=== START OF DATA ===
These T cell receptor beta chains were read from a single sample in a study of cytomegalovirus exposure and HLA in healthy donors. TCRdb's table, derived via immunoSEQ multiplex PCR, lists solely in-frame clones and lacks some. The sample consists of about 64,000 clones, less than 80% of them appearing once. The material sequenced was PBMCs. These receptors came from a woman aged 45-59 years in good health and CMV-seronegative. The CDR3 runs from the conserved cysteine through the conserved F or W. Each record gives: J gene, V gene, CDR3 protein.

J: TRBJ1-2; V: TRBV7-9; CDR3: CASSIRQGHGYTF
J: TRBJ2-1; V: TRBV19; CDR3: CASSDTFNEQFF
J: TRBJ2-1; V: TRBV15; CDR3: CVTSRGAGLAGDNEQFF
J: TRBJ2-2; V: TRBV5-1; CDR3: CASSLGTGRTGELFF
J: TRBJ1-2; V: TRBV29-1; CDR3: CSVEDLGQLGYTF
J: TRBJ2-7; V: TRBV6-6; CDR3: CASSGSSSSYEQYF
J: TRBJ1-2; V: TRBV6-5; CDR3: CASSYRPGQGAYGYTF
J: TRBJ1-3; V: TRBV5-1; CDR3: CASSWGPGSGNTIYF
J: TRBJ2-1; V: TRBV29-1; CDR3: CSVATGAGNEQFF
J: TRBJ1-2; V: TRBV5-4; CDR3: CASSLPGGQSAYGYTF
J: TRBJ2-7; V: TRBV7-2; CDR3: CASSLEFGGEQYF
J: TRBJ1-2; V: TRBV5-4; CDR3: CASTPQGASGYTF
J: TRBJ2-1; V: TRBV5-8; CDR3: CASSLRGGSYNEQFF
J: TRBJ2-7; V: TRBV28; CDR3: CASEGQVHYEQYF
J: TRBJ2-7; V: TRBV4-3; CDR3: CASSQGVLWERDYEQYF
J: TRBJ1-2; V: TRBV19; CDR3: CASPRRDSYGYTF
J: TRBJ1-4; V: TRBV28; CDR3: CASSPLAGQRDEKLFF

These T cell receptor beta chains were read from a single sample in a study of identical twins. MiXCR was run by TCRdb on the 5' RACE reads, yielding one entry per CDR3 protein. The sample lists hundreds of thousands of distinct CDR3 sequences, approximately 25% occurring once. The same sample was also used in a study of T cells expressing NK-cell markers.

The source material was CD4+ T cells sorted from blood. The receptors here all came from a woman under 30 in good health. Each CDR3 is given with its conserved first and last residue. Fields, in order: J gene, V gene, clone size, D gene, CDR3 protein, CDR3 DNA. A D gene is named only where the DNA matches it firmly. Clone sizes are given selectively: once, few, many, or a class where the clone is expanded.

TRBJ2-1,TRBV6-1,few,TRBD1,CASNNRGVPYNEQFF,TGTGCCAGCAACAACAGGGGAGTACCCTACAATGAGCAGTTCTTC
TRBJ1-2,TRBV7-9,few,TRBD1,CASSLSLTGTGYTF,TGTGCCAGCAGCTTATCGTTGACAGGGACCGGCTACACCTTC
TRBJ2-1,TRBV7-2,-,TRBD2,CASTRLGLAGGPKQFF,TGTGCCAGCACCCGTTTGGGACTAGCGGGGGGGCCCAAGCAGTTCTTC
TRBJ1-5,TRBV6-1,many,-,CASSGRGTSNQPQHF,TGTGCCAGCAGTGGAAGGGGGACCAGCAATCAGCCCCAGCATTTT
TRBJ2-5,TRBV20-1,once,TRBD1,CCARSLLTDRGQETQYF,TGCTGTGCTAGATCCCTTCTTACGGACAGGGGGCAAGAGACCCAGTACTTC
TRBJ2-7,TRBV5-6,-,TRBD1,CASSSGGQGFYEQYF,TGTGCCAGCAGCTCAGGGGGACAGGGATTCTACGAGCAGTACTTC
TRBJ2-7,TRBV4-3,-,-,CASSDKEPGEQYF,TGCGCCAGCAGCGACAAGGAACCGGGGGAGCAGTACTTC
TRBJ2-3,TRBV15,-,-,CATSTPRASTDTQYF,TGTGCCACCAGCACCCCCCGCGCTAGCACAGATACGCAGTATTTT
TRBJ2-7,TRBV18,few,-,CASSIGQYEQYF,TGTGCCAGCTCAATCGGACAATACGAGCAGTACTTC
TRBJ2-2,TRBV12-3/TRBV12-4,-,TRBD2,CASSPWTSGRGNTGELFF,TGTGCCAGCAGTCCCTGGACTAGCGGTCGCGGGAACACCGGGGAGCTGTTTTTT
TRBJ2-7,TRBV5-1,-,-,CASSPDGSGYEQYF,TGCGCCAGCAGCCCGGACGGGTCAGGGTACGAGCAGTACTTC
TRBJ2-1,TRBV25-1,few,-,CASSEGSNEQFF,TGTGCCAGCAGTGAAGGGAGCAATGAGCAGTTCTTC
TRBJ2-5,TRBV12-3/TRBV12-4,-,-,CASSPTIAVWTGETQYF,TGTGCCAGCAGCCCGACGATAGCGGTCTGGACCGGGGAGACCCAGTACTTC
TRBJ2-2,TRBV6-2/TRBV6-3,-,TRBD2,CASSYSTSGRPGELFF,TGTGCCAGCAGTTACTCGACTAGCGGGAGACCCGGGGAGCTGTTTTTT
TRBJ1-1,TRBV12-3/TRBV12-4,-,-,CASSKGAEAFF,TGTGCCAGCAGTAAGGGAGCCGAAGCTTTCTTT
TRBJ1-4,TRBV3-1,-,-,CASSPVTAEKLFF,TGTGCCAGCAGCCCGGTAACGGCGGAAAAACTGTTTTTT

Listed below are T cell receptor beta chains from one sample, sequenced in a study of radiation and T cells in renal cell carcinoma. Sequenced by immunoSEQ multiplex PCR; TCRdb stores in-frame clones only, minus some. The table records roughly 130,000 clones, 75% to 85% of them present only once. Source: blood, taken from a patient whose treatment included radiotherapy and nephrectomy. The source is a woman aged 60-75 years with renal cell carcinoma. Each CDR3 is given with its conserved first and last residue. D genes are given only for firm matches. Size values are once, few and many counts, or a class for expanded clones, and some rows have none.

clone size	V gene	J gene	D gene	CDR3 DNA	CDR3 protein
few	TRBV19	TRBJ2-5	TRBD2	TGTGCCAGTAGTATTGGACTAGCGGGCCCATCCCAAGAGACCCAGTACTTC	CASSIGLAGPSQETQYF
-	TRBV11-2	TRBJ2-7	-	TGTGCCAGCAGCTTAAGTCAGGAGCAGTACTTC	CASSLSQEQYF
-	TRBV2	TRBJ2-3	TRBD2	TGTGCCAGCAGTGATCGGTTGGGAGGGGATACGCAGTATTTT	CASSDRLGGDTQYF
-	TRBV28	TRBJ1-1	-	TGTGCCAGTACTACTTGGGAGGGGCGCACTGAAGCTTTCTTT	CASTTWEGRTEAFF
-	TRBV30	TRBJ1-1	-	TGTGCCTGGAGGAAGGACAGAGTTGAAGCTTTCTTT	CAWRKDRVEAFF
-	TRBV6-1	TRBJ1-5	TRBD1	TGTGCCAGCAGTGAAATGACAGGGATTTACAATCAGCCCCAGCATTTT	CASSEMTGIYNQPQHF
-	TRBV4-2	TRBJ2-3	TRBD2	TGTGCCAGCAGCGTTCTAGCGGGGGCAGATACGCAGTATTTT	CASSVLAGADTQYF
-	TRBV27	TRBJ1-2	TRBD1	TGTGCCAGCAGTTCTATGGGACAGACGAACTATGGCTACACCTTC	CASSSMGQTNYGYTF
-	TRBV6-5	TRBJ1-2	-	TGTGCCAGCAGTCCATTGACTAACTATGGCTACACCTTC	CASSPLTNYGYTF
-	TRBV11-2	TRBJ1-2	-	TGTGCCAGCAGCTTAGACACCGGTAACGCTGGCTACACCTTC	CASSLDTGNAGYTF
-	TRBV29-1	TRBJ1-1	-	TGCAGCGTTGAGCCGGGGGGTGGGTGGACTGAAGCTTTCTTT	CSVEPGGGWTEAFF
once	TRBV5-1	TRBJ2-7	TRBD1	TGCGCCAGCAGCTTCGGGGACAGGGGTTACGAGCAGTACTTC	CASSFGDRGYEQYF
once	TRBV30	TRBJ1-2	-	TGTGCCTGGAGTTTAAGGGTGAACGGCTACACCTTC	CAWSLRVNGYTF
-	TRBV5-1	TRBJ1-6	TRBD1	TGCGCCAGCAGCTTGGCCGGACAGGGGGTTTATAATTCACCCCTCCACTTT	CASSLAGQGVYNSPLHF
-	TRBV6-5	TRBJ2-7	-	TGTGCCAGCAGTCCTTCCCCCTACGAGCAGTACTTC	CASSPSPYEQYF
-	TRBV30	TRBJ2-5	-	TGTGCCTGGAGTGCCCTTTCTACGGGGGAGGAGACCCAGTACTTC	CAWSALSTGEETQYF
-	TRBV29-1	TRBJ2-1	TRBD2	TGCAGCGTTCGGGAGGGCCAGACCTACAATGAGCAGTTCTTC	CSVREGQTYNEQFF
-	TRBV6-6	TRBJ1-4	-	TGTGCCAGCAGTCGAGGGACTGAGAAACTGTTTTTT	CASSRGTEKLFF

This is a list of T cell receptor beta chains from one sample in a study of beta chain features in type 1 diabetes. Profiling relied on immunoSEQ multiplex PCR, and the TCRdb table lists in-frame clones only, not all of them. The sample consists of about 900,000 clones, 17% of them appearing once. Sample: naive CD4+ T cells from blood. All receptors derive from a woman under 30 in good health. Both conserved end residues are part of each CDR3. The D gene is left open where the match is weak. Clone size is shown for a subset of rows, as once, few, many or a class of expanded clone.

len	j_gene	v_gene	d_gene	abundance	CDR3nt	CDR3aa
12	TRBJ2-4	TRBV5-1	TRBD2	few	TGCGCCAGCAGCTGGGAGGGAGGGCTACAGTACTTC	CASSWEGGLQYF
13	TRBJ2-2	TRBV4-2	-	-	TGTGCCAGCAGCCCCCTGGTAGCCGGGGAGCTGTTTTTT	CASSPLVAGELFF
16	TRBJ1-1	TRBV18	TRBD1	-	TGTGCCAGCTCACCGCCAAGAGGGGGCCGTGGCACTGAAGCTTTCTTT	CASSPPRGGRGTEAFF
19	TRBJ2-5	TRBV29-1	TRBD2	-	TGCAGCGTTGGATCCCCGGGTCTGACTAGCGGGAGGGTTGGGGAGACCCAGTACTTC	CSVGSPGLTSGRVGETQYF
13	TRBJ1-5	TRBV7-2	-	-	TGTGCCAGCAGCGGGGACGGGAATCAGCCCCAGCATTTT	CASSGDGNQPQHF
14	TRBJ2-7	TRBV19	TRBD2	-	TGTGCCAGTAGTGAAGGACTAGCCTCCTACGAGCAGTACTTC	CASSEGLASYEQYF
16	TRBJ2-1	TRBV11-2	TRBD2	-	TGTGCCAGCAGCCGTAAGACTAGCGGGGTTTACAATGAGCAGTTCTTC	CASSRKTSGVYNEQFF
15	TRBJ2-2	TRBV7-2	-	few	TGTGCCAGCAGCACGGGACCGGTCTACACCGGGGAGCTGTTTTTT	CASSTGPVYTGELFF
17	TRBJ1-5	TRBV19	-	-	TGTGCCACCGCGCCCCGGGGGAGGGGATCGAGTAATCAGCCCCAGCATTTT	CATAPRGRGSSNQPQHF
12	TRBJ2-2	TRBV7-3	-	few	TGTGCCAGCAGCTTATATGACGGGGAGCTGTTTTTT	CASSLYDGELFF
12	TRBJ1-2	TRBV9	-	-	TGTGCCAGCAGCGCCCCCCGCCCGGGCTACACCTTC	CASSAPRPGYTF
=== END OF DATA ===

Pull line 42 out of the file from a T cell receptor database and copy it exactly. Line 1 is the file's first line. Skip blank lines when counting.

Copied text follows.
-	TRBV28	TRBJ1-1	-	TGTGCCAGTACTACTTGGGAGGGGCGCACTGAAGCTTTCTTT	CASTTWEGRTEAFF